Brain fog may last for 2 years after COVID-19, study finds

Brain fog and other neurological issues may linger for two years after a COVID-19 diagnosis, according to a study published Aug. 17 in The Lancet Psychiatry. 

Researchers at the University of Oxford in the U.K. analyzed health records from more than 1.4 million people, mostly from the U.S., who were diagnosed with COVID-19 between Jan. 20, 2020, and April 13, 2022. Researchers compared their outcomes to those of an equal number of patients with other respiratory infections.

Risk for psychiatric disorders such as anxiety and depression initially jumped for adults with COVID-19 but fell to rates seen among the control group after two months. However, two years after their infection, people with COVID-19 still had an elevated risk of brain fog, dementia, psychotic disorders and epilepsy compared to the control group.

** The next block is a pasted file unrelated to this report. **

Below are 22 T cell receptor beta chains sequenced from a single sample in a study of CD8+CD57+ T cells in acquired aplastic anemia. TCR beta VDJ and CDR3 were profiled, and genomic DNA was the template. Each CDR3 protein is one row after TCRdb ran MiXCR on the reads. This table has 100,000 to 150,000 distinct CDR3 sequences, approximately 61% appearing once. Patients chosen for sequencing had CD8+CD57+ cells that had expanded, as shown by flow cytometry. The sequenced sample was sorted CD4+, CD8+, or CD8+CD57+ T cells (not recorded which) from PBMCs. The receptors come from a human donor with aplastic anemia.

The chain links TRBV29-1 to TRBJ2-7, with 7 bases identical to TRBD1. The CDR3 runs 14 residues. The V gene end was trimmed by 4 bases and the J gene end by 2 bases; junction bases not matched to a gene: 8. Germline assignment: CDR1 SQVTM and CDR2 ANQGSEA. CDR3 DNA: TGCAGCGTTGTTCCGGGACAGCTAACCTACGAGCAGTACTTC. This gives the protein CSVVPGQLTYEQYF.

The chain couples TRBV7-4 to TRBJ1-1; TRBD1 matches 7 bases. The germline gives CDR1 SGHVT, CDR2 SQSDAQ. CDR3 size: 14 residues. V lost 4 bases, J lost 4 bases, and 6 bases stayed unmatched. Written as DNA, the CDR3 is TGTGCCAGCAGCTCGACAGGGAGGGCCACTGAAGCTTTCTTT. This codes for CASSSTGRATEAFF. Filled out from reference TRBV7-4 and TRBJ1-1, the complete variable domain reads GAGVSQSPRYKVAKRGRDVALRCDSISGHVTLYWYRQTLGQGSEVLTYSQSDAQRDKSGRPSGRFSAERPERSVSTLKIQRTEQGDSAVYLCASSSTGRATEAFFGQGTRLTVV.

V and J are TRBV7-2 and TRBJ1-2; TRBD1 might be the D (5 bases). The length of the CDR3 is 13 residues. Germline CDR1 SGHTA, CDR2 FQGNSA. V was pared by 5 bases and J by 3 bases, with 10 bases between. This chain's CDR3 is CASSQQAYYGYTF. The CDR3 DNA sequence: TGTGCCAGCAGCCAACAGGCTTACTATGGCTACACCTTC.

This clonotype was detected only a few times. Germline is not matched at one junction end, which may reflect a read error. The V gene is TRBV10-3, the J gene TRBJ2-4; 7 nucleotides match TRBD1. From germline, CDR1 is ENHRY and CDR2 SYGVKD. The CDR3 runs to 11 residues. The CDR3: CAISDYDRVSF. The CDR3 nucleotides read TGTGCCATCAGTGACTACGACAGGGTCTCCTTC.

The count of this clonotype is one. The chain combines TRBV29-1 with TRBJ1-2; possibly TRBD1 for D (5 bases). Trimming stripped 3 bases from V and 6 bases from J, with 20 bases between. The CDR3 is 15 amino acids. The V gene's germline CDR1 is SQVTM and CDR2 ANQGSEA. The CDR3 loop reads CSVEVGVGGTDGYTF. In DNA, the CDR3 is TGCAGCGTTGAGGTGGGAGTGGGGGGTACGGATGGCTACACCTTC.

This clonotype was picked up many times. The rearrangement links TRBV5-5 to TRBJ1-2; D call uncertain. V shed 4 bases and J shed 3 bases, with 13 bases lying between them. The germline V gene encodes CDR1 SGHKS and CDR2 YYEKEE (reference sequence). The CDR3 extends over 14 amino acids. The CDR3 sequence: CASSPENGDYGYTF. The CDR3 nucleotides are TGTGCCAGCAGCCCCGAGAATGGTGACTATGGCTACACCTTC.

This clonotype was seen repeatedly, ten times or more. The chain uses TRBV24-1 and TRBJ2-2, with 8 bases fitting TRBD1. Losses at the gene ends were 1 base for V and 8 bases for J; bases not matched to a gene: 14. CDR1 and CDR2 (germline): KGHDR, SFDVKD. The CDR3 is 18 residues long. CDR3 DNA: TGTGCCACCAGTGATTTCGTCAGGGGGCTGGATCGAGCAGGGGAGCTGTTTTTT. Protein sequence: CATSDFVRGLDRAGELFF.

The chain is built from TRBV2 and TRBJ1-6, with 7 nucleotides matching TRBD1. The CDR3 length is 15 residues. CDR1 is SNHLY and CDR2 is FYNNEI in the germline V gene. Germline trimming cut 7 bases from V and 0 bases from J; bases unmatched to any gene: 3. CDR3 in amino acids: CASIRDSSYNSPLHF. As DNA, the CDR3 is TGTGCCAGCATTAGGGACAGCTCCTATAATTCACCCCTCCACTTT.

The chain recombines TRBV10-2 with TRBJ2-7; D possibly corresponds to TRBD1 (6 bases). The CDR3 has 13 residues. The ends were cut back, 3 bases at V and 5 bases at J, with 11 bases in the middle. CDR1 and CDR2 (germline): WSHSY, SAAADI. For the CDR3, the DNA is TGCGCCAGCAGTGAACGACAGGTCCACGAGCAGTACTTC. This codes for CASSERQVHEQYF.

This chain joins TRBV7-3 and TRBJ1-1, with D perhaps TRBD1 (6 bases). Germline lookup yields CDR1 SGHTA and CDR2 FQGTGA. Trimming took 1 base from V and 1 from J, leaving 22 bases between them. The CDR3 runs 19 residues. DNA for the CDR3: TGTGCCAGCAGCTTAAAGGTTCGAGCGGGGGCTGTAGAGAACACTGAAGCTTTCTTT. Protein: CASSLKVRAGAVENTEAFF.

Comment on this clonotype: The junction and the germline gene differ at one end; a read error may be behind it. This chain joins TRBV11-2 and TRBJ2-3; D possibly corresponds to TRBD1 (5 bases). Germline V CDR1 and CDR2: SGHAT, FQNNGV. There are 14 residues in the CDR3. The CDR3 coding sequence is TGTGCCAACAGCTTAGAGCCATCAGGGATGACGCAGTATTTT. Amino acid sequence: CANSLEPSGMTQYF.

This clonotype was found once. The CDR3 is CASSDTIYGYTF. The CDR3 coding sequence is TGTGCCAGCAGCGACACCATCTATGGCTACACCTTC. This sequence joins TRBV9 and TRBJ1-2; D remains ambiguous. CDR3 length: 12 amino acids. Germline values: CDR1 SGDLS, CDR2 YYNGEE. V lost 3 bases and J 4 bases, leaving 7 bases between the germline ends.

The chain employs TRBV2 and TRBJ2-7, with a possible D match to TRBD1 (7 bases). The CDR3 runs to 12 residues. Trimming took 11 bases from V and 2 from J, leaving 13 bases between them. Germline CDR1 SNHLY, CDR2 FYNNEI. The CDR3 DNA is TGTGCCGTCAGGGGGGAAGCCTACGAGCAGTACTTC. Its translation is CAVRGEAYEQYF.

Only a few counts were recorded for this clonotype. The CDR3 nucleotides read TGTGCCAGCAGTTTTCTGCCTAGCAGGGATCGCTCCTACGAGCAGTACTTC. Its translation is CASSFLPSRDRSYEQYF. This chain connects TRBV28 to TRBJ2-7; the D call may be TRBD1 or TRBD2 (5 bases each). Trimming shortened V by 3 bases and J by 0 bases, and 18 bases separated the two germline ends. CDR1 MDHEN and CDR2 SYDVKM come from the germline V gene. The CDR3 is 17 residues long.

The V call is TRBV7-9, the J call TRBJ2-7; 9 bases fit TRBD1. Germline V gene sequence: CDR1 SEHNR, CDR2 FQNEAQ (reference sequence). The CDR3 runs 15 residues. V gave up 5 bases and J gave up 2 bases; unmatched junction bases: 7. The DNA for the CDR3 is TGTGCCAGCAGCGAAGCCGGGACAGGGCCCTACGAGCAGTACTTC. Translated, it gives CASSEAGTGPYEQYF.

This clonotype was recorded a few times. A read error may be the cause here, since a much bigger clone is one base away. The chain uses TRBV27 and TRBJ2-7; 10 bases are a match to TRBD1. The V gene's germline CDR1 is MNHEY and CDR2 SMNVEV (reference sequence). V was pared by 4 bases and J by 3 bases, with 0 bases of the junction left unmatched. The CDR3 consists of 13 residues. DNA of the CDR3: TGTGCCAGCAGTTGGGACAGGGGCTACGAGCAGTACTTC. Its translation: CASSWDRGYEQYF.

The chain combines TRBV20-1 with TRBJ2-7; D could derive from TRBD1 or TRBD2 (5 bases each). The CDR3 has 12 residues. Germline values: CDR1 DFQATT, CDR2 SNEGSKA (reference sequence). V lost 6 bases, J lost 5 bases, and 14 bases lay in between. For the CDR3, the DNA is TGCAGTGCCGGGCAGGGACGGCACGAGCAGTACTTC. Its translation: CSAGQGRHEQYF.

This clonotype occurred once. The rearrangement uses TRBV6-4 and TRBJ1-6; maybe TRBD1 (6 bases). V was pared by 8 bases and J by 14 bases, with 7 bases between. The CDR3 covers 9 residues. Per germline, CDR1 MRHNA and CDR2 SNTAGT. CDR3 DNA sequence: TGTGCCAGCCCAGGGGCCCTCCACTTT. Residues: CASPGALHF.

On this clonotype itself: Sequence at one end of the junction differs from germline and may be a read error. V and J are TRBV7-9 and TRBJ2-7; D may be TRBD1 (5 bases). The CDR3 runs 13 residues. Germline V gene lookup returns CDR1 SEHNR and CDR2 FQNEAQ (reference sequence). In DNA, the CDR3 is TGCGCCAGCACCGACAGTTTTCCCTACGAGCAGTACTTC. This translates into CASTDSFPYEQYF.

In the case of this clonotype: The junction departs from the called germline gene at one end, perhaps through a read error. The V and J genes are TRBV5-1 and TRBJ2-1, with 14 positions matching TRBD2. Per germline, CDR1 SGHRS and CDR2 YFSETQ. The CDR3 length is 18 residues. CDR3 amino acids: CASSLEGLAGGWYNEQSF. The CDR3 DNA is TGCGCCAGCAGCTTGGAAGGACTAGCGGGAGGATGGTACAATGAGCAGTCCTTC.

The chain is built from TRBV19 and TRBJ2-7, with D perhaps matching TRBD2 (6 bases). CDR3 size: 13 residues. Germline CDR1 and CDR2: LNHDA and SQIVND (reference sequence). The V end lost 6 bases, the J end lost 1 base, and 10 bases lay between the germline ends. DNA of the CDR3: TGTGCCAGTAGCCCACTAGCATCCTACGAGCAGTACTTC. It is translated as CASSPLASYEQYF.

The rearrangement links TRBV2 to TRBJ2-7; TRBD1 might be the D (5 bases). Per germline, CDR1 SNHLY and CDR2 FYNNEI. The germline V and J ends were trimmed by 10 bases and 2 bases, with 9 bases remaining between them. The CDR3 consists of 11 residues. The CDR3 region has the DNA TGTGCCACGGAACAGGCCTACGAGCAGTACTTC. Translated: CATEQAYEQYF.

"These findings are relevant for policymakers involved in anticipating and addressing the health burden of the pandemic, for researchers seeking to identify the mechanisms underpinning brain sequelae of COVID-19, and for patients and clinicians wishing to know the neurological and psychiatric risks following SARS-CoV-2 infections," researchers said.

View the full study here.


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